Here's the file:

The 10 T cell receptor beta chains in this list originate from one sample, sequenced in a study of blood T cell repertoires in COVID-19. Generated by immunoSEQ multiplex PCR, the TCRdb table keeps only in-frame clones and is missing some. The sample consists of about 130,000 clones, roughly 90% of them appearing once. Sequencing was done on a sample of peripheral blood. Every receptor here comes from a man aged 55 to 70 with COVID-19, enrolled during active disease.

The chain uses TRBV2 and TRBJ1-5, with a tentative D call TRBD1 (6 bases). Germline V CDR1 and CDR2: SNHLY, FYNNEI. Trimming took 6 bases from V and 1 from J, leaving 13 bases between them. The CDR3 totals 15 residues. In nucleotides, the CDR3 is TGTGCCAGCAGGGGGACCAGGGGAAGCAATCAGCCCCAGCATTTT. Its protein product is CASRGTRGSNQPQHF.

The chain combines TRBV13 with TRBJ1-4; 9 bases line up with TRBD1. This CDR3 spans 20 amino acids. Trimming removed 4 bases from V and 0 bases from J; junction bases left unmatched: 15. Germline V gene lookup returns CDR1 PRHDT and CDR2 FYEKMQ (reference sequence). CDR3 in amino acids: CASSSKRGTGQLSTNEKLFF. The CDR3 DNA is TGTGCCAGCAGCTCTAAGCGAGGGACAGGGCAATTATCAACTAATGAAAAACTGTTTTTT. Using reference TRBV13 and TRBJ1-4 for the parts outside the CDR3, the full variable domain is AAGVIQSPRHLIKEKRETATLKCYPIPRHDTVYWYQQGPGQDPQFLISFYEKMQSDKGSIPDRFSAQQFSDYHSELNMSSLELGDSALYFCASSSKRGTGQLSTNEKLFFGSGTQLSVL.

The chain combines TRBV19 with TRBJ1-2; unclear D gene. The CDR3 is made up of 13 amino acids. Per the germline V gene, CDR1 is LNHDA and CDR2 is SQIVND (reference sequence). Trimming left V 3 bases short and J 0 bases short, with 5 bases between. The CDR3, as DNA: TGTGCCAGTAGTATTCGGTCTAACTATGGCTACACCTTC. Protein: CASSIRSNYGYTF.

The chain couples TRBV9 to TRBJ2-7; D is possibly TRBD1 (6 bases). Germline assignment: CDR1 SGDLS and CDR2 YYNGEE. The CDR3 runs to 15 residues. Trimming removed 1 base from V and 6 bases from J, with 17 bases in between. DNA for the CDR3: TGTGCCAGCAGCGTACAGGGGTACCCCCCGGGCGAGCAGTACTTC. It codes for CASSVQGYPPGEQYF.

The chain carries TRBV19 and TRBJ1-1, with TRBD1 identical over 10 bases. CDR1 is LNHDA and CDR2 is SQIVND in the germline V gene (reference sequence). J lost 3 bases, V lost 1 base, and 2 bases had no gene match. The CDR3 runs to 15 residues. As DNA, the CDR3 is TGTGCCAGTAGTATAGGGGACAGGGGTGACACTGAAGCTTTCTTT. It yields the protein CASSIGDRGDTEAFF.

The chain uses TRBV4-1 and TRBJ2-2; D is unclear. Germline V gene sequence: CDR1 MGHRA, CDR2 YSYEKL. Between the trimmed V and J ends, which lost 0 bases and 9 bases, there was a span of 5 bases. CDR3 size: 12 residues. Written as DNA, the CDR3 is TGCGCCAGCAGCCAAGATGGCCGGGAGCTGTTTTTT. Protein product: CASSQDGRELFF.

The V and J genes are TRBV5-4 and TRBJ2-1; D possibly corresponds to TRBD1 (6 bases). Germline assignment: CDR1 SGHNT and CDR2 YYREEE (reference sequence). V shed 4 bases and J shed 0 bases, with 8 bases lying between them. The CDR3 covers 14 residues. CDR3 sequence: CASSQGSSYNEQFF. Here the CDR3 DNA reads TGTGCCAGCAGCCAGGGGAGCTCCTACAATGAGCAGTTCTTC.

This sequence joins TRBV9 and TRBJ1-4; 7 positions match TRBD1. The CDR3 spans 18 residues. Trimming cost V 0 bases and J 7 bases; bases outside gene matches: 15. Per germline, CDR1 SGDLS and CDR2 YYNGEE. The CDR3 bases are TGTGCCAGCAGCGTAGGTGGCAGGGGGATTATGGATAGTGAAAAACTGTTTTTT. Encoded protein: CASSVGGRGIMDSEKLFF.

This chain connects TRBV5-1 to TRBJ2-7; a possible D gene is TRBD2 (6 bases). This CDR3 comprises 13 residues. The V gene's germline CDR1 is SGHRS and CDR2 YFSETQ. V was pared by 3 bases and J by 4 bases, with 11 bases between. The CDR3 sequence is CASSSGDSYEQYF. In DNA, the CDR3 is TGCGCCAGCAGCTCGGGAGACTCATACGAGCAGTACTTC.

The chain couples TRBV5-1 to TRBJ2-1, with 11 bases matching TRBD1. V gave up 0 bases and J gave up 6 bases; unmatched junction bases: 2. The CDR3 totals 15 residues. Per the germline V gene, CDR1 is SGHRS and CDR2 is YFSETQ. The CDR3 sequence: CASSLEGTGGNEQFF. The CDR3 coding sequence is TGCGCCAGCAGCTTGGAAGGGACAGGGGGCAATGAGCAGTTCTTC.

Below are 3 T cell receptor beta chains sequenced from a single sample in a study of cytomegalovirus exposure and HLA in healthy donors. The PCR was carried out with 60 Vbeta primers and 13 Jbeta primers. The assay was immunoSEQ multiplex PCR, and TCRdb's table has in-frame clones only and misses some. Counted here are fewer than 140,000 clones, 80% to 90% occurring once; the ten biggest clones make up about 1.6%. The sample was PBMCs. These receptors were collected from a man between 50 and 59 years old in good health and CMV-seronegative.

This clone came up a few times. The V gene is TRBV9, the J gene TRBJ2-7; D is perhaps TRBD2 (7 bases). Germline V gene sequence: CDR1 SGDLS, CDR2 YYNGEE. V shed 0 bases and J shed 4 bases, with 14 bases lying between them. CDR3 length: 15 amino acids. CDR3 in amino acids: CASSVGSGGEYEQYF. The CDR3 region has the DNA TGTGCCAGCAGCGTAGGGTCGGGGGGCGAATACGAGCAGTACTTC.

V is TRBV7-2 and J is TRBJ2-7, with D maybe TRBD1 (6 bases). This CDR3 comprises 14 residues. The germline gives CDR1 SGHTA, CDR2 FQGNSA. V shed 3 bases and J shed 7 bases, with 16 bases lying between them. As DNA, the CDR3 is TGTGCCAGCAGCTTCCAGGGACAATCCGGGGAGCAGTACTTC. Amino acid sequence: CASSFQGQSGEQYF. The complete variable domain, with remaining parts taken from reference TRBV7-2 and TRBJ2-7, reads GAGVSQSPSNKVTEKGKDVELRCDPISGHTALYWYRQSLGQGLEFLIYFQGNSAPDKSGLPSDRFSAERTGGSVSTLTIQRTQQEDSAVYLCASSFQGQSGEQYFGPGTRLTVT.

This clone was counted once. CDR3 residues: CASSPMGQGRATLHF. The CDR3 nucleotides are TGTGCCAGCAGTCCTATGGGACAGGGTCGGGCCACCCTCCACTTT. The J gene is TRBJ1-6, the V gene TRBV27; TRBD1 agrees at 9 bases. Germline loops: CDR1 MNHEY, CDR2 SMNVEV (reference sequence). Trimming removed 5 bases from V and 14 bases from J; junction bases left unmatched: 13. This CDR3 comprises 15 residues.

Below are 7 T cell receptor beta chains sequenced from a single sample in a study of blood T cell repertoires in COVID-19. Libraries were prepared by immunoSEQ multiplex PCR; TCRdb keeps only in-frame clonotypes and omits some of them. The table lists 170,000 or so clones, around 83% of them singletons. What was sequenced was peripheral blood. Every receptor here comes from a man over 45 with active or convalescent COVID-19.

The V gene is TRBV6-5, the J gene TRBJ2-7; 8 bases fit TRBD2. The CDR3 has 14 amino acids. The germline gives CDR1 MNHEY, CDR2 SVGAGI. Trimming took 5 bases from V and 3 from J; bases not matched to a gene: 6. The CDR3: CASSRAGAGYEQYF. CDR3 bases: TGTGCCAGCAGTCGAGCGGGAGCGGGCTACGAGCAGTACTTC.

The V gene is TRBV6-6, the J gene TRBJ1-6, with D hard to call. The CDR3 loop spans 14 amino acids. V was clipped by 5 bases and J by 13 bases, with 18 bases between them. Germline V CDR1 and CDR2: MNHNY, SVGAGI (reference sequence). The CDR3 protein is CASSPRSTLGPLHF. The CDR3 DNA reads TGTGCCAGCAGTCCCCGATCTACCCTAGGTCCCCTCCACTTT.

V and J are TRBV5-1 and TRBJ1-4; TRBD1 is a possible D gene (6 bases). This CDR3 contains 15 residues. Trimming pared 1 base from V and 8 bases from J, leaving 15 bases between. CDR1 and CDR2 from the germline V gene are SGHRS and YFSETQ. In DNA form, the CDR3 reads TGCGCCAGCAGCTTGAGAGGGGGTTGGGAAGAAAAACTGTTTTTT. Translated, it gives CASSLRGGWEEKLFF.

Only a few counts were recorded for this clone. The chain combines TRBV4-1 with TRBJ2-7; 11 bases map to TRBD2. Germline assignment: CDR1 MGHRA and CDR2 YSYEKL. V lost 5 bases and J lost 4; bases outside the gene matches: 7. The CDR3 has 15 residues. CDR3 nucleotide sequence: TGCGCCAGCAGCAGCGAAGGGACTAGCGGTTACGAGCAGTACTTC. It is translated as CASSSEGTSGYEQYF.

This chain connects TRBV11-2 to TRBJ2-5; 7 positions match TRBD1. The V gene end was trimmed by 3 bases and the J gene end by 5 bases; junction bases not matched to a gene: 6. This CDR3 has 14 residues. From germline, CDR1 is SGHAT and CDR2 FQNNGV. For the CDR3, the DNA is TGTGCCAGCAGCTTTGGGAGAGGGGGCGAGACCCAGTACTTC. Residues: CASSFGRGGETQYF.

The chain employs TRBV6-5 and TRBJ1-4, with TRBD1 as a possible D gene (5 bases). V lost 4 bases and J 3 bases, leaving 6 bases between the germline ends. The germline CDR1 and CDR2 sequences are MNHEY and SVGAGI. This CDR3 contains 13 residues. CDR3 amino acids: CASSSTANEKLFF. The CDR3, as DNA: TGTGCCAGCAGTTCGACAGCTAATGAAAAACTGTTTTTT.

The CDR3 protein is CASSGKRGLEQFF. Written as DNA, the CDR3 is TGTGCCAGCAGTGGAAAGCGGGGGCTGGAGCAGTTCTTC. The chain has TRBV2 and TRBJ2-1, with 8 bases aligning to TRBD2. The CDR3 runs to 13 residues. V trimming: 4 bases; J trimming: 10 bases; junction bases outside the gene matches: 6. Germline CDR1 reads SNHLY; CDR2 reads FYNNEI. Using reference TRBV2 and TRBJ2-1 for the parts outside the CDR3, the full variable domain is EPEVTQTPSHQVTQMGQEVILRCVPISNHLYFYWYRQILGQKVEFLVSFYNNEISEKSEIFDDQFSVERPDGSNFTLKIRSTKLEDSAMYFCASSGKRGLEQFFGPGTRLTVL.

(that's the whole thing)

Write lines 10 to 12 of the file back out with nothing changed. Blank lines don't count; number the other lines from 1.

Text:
This chain connects TRBV5-1 to TRBJ2-7; a possible D gene is TRBD2 (6 bases). This CDR3 comprises 13 residues. The V gene's germline CDR1 is SGHRS and CDR2 YFSETQ. V was pared by 3 bases and J by 4 bases, with 11 bases between. The CDR3 sequence is CASSSGDSYEQYF. In DNA, the CDR3 is TGCGCCAGCAGCTCGGGAGACTCATACGAGCAGTACTTC.

The chain couples TRBV5-1 to TRBJ2-1, with 11 bases matching TRBD1. V gave up 0 bases and J gave up 6 bases; unmatched junction bases: 2. The CDR3 totals 15 residues. Per the germline V gene, CDR1 is SGHRS and CDR2 is YFSETQ. The CDR3 sequence: CASSLEGTGGNEQFF. The CDR3 coding sequence is TGCGCCAGCAGCTTGGAAGGGACAGGGGGCAATGAGCAGTTCTTC.

Below are 3 T cell receptor beta chains sequenced from a single sample in a study of cytomegalovirus exposure and HLA in healthy donors. The PCR was carried out with 60 Vbeta primers and 13 Jbeta primers. The assay was immunoSEQ multiplex PCR, and TCRdb's table has in-frame clones only and misses some. Counted here are fewer than 140,000 clones, 80% to 90% occurring once; the ten biggest clones make up about 1.6%. The sample was PBMCs. These receptors were collected from a man between 50 and 59 years old in good health and CMV-seronegative.